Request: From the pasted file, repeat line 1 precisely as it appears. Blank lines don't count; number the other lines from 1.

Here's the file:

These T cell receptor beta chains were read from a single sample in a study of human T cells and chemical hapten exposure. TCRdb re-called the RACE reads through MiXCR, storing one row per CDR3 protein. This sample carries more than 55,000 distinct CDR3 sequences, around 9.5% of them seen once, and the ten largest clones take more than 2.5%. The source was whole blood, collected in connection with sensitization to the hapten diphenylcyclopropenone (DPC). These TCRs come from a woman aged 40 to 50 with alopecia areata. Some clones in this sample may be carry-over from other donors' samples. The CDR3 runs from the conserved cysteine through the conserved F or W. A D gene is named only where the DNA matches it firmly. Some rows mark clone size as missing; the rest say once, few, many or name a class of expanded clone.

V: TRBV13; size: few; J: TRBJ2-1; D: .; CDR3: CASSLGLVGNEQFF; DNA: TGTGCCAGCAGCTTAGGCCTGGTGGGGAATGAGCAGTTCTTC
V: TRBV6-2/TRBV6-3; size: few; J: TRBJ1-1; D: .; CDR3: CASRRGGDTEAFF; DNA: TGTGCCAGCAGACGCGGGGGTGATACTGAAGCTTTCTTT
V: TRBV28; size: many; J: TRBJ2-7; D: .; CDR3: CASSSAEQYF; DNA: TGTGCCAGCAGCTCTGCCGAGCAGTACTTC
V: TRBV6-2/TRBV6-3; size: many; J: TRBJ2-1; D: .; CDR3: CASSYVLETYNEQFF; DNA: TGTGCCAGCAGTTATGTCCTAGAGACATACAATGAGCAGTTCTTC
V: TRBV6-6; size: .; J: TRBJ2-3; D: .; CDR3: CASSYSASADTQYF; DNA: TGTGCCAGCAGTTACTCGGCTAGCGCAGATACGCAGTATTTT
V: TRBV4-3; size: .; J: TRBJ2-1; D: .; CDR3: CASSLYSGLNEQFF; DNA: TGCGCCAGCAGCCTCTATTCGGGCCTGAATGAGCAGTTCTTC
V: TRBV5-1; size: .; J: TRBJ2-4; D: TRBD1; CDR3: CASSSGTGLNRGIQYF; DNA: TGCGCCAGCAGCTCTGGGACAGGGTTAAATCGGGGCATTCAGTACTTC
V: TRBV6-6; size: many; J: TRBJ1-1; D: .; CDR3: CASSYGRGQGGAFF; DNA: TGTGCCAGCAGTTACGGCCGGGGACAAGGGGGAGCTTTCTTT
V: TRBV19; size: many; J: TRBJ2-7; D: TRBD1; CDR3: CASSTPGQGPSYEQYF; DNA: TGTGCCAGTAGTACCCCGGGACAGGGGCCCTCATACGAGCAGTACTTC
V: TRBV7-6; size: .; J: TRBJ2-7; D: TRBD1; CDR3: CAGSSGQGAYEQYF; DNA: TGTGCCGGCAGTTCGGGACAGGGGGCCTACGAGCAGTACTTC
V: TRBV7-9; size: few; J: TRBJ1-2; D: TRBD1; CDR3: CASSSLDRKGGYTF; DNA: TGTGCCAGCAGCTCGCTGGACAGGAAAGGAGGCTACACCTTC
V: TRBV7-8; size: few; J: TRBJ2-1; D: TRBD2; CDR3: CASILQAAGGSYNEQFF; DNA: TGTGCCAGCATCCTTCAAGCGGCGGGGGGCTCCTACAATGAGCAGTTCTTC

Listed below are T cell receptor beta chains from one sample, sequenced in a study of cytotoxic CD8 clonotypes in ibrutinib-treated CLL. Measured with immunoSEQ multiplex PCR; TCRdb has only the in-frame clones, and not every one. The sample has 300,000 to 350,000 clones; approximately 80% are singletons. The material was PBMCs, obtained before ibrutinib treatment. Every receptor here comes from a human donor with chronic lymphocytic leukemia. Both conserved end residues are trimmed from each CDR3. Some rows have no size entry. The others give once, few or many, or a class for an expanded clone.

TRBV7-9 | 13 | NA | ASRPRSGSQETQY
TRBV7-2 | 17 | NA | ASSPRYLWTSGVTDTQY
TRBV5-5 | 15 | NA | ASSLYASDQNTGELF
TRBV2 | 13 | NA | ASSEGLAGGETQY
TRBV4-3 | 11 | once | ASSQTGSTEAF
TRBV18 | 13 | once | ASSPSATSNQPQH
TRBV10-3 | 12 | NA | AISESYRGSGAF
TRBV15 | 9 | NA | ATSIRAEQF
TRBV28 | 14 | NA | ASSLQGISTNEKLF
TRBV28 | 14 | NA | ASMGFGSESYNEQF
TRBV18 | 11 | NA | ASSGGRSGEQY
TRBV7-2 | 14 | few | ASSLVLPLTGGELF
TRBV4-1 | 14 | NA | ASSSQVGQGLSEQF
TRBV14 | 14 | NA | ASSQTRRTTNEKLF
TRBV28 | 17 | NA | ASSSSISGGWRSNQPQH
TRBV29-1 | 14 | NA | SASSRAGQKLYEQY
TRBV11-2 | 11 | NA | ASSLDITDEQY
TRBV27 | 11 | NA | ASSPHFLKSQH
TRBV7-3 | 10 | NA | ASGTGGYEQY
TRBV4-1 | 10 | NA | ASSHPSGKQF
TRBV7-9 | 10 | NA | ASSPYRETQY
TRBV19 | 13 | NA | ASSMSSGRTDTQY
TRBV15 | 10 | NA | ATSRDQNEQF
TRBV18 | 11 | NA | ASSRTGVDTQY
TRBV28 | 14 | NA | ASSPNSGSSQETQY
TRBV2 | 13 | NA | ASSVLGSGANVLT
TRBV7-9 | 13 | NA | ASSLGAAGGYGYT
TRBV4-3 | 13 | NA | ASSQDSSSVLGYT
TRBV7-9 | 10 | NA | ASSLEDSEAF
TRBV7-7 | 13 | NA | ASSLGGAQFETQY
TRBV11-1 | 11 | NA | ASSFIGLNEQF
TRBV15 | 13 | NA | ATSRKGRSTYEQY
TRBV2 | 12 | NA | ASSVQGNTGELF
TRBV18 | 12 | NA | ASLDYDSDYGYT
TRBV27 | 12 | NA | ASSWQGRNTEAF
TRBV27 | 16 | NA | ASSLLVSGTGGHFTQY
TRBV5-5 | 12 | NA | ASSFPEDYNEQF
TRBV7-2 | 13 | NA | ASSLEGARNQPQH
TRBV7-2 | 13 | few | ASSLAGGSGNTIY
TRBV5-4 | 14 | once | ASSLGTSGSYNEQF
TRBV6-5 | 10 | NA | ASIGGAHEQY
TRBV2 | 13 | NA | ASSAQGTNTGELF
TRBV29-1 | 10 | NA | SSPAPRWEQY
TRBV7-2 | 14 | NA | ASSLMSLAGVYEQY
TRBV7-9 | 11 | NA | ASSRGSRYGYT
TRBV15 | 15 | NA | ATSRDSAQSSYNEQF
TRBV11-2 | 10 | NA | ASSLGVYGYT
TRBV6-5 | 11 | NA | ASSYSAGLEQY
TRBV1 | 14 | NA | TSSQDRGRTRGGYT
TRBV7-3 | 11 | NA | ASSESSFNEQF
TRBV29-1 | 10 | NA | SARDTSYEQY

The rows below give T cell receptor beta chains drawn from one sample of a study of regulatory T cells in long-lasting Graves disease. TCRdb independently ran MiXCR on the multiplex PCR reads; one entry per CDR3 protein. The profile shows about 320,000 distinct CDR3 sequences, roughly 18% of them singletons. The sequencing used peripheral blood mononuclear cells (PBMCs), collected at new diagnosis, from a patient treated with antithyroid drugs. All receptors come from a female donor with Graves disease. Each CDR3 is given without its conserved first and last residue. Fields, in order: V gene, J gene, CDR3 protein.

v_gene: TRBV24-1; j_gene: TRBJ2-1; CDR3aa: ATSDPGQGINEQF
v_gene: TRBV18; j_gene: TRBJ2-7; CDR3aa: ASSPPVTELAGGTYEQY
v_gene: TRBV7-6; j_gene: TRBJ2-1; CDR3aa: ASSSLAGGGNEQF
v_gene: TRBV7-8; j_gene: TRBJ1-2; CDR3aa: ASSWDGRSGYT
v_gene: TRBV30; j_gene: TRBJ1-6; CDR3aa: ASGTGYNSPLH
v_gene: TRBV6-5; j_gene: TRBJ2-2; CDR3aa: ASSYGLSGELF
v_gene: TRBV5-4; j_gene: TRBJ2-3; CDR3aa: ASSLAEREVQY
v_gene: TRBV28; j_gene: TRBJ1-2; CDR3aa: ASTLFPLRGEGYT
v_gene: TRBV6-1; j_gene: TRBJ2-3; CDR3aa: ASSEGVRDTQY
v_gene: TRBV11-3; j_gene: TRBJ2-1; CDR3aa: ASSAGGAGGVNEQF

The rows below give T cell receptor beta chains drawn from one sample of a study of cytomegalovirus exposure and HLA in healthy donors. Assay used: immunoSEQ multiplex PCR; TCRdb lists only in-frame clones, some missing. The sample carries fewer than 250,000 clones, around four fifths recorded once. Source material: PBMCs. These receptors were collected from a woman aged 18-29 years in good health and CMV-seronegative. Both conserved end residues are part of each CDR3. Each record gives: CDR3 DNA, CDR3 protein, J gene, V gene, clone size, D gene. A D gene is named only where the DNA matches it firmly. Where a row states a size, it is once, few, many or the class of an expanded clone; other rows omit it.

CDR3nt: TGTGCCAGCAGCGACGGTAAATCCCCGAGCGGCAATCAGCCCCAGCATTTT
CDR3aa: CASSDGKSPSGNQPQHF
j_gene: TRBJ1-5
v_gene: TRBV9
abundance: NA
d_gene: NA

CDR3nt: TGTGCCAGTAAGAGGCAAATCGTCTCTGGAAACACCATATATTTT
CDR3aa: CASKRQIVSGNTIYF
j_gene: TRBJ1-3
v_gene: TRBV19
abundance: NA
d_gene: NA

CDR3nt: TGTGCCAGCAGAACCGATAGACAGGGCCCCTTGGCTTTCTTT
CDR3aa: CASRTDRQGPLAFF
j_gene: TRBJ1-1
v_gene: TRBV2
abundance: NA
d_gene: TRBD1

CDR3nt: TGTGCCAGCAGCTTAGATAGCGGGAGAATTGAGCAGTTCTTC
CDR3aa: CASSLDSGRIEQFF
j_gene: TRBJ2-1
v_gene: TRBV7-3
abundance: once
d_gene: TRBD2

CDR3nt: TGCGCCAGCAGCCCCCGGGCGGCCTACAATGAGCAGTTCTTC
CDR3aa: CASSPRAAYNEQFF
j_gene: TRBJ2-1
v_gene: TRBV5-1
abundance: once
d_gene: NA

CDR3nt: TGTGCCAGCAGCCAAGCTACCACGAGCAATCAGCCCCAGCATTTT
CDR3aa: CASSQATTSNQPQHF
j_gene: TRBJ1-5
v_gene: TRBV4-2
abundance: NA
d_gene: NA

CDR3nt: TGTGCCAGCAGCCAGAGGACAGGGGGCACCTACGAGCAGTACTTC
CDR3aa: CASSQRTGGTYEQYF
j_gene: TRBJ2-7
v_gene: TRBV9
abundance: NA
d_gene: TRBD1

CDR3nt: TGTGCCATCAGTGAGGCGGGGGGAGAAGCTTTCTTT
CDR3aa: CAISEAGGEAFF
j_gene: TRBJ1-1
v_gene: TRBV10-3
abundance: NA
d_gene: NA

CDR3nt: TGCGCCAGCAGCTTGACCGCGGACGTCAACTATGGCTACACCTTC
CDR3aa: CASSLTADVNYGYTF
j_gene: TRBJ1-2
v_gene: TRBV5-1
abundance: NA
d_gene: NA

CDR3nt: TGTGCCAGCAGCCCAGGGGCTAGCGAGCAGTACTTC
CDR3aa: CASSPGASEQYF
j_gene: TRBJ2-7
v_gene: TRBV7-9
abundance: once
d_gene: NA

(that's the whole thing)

These T cell receptor beta chains were read from a single sample in a study of human T cells and chemical hapten exposure. TCRdb re-called the RACE reads through MiXCR, storing one row per CDR3 protein. This sample carries more than 55,000 distinct CDR3 sequences, around 9.5% of them seen once, and the ten largest clones take more than 2.5%. The source was whole blood, collected in connection with sensitization to the hapten diphenylcyclopropenone (DPC). These TCRs come from a woman aged 40 to 50 with alopecia areata. Some clones in this sample may be carry-over from other donors' samples. The CDR3 runs from the conserved cysteine through the conserved F or W. A D gene is named only where the DNA matches it firmly. Some rows mark clone size as missing; the rest say once, few, many or name a class of expanded clone.